Interdisciplinary Matchmaking: Choosing Collaborators by Skill, Acquaintance and Trust

  • Albert HupaEmail author
  • Krzysztof Rzadca
  • Adam Wierzbicki
  • Anwitaman Datta
Part of the Computer Communications and Networks book series (CCN)


Social networks are commonly used to enhance recommender systems. Most of such systems recommend a single resource or a person. However, complex problems or projects usually require a team of experts that must work together on a solution. Team recommendation is much more challenging, mostly because of the complex interpersonal relations between members. This chapter presents fundamental concepts on how to score a team based on members’ social context and their suitability for a particular project. We represent the social context of an individual as a three-dimensional social network (3DSN) composed of a knowledge dimension expressing skills, a trust dimension and an acquaintance dimension. Dimensions of a 3DSN are used to mathematically formalize the criteria for prediction of the team’s performance. We use these criteria to formulate the team recommendation problem as a multi-criteria optimization problem. We demonstrate our approach on empirical data crawled from two web2.0 sites: and a social networking site. We construct 3DSNs and analyze properties of team’s performance criteria.


Social Capital Recommender System Social Network Analysis Team Performance Closeness Centrality 
These keywords were added by machine and not by the authors. This process is experimental and the keywords may be updated as the learning algorithm improves.



This project has been supported by research grants no: 69/N-SINGAPUR/ 2007/0 and no: N N516 4307 33 of the Polish Ministry of Science and Higher Education and by Singapore A-STAR grant no: 072 134 0055.


  1. 1.
    Abdul-Rahman A, Hailes S (2000) Supporting trust in virtual communities. In: System sciences, 2000. Proceedings of the 33rd annual Hawaii international conference in 2000Google Scholar
  2. 2.
    Aral S, Van Alstyne MW (2008) Networks, information & social capital (formerly titled ’network structure & information advantage). SSRN eLibraryGoogle Scholar
  3. 3.
    Beauchamp M (1965) An improved index of centrality. Behav Sci 10:161–163Google Scholar
  4. 4.
    Bonacich P (1972) Factoring and weighting approaches to status scores and clique identification. J Math Sociol 2:113–120Google Scholar
  5. 5.
    Bonacich P, Lloyd P (2004) Calculating status wih negative relations. Soc Networks 26:331–338Google Scholar
  6. 6.
    Borgatti S, Everett M (1996) Models of core/periphery structures. In: Sunbelt international social networks conference, Charleston, SCGoogle Scholar
  7. 7.
    Borgatti SP (2004) Social network measures of social capital. A methodological perspective. PDF via WWWGoogle Scholar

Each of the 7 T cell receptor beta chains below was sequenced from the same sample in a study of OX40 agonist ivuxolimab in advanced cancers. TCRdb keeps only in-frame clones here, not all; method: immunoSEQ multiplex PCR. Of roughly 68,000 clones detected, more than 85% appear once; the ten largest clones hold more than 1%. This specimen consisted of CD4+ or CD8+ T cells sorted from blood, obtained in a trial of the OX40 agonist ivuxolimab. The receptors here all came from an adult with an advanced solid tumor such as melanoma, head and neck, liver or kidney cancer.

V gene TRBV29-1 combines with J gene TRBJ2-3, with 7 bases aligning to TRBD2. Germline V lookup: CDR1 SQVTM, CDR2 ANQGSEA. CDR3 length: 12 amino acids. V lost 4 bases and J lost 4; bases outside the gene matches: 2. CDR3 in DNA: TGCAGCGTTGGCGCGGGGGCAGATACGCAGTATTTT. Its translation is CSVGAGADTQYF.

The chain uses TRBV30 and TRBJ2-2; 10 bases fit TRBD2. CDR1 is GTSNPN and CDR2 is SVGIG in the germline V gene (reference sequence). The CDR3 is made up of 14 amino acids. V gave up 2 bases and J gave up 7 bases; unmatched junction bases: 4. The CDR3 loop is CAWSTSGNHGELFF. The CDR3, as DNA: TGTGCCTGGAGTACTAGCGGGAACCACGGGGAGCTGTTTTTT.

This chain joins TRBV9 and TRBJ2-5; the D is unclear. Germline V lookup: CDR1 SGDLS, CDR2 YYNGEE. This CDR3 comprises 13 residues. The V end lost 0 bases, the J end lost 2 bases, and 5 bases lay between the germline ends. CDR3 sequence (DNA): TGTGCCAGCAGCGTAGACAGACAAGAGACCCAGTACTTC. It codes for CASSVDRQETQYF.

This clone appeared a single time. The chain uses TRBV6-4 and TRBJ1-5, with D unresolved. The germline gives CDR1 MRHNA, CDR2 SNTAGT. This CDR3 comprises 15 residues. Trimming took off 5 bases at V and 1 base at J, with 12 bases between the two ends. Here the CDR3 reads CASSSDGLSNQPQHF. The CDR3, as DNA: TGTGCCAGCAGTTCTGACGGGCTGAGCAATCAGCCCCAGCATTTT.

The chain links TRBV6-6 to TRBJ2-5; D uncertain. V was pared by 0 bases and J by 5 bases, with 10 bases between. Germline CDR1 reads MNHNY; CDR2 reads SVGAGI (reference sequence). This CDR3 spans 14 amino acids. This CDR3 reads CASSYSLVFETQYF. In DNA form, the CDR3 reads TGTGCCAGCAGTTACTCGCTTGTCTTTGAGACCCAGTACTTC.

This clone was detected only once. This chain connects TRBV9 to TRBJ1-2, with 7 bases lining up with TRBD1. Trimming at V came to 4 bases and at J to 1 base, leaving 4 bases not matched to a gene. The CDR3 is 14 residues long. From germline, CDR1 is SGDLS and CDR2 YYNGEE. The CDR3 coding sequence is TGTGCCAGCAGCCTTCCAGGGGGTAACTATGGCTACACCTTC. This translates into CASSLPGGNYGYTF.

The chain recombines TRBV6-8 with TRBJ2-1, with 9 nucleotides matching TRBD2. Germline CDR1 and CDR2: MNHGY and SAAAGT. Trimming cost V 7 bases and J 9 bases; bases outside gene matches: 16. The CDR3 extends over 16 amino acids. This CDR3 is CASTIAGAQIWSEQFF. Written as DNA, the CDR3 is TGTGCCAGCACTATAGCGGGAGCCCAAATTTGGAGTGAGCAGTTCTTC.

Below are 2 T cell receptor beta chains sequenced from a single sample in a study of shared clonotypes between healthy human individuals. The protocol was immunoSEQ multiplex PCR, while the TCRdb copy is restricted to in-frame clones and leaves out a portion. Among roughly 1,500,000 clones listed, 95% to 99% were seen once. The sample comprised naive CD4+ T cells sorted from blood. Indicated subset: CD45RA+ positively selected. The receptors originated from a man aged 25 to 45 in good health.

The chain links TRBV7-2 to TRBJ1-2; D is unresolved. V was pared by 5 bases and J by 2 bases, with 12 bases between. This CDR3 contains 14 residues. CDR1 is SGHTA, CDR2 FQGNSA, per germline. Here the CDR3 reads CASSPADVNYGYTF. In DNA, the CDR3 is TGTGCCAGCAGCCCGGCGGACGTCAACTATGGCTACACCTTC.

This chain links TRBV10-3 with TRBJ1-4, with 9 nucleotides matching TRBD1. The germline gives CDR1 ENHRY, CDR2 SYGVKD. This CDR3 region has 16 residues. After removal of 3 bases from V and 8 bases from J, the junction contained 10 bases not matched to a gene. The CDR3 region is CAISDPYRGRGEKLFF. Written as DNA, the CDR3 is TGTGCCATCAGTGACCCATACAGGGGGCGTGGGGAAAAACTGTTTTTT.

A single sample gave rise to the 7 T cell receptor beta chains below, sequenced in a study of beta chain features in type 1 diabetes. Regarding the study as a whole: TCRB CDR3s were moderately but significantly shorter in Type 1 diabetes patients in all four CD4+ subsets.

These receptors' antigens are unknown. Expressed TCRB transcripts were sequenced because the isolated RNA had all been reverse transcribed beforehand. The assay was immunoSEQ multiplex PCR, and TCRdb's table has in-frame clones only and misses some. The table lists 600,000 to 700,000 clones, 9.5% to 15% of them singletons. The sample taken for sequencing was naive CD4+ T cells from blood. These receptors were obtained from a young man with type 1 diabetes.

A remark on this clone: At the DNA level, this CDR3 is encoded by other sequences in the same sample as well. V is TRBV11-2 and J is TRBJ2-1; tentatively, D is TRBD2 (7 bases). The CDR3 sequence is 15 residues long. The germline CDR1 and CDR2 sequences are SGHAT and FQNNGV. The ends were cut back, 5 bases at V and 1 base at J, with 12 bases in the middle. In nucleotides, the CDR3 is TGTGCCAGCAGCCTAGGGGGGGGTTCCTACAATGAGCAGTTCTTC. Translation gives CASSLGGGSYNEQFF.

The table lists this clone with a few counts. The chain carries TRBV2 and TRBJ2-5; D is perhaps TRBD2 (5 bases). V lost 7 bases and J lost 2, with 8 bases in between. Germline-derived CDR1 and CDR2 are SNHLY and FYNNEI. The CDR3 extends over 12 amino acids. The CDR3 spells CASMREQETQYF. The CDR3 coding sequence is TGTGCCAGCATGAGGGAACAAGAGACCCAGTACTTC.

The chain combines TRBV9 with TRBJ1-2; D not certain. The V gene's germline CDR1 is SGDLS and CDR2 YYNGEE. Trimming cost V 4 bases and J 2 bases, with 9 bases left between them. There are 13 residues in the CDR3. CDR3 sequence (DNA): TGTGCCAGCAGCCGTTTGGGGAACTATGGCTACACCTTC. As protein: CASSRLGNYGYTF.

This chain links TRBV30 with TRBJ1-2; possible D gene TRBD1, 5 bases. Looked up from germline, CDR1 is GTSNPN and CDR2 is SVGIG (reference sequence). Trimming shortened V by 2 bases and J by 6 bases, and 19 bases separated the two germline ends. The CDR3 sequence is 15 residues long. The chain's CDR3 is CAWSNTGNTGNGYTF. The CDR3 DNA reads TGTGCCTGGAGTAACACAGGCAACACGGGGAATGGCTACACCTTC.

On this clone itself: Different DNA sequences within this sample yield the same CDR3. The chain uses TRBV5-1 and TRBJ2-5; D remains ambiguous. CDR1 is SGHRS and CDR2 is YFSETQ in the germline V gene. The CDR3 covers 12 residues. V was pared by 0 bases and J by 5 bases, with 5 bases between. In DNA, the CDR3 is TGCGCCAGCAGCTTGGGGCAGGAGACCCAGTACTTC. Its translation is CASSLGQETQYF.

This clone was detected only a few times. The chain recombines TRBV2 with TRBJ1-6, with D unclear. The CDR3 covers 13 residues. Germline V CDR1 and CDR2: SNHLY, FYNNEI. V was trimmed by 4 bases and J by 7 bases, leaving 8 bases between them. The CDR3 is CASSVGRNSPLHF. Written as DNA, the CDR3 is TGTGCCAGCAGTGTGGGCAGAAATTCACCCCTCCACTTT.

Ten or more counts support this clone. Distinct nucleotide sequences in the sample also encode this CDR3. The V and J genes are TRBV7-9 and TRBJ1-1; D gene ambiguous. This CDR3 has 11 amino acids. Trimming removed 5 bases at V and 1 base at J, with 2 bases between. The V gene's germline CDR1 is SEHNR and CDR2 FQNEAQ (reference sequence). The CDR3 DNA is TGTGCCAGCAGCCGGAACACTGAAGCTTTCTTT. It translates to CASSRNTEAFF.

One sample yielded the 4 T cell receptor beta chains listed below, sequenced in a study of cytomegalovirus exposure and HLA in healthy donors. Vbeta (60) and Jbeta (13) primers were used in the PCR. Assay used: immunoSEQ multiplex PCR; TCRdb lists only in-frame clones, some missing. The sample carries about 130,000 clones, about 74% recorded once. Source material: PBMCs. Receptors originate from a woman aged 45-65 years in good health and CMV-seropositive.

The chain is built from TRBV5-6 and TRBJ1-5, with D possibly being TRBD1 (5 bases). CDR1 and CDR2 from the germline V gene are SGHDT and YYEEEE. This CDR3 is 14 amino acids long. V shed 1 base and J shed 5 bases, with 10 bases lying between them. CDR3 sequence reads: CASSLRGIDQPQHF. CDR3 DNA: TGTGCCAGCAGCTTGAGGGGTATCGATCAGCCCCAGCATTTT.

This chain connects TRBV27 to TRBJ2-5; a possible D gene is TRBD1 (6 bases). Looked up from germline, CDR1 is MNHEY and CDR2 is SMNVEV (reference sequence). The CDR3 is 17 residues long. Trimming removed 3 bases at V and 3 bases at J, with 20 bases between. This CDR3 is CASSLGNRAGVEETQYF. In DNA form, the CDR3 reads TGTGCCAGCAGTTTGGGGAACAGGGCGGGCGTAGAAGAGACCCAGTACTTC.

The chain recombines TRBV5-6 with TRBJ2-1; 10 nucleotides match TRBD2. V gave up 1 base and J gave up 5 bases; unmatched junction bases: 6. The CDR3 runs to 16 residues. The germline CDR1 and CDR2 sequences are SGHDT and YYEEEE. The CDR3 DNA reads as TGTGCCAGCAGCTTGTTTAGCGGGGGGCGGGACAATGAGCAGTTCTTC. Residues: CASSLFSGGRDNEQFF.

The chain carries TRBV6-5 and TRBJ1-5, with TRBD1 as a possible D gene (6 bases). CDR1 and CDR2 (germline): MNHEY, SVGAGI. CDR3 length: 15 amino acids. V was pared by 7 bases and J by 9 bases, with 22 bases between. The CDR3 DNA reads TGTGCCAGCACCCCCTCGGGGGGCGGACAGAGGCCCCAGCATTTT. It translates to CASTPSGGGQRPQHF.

8. 8.
    Bourdieu P, Wacquant LJ (1992) An invitation to reflexive sociology. University of Chicago Press, Chicago, ILGoogle Scholar
  9. 9.
    Bourdieu P, Passeron JC (1977) Reproduction in education, society, culture. Sage, Beverly Hills, CAGoogle Scholar
  10. 10.
    Burt RS (1983) Sage, Beverly Hills, CA, pp 176–194Google Scholar
  11. 11.
    Burt RS (1992) Structural holes. Cambridge University Press, New YorkGoogle Scholar
  12. 12.
    Burt RS (2001) Structural holes versus network closure as social capital. In: Lin N, Cook K, Burt RS (eds) Social capital. Theory and research, chap. 2, Aldine Transaction, New York, pp 31–56Google Scholar
  13. 13.
    Coleman J (1990) Foundations of social theory. Harvard University Press, Cambridge, MAGoogle Scholar
  14. 14.
    Contractor N, Monge P (2002) Managing knowledge networks. Manage Commun Quart 16:249–258Google Scholar
  15. 15.
    Cummings J (2004) Work groups, structural diversity, and knowledge sharing in a global organization. Manage Sci 50:352–364Google Scholar
  16. 16.
    Cummings J, Cross R (2003) Structural properties of work groups and their consequences for performance. Soc Networks 25:197–210Google Scholar
  17. 17.
    Dalkir K (2005) Knowledge management in theory and practice. Butterworth-Heinemann, Boston, MAGoogle Scholar
  18. 18.
    Davis S, Botkin J (1998) The coming of knowledge-based business. In: Neef D (ed) The knowledge economy. Butterworth-Heinemann, Boston, MAGoogle Scholar
  19. 19.
    Deutsch M (1973) The resolution of conflict. Yale University Press, New HavenGoogle Scholar
  20. 20.
    Dunn W, Ginnsberg A (1986) A sociogonitive network approach to organizational analysis. Hum Relat 40:955–976Google Scholar
  21. 21.
    Ehrlich K, Lin C, Griffiths-Fisher V (2007) Searching for experts in the enterprise: Combining text and social network analysis. In: Proceedings of the 2007 international ACM conference on conference on supporting group work. ACM, pp 117–126Google Scholar
  22. 22.
    Eisenberg E, Monge P (1987) Handbook of organizational communication, chap. Emergence communication networks. Sage, Newbury Park, CA, pp 304–342Google Scholar
  23. 23.
    Fiol C (1989) A semantic analysis of corporate language: Organizational boudaries and joint venturing. Admin Sci Quart 34:277–303Google Scholar
  24. 24.
    Fleming L, Mingo S, Chen D (2007) Collaborative brokerage, generative creativity & creative success. Admin Sci Quart 52:443–475Google Scholar
  25. 25.
    Freeman LC (1977) A set of measures of centrality based on betweenness. Sociometry 40:35–40CrossRefGoogle Scholar
  26. 26.
    Fukuyama F (1996) Trust: The social virtus and the creation of prosperity. Free Press, Pigden, NYGoogle Scholar
  27. 27.
    Genesereth M, Fikes R, et al (1992) Knowledge Interchange Format, Version 3.0 Reference ManualGoogle Scholar
  28. 28.
    Granovetter M (1973) The strength of weak ties. Am J Sociol 78:1360–80Google Scholar
  29. 29.
    Gruber T (1993) A translation approach to portable ontology specifications. Knowledge Acquis 5(2):199–220Google Scholar
  30. 30.
    Gruber T (2007) Ontology of folksonomy: A mash-up of apples and oranges. Int J Semantic Web Info Syst 3(2)Google Scholar
  31. 31.
    Hansen M (1999) The search-transfer problem: The role of weak ties in sharing knowledge across organization subunits. Admin Sci Quart 44:82–111Google Scholar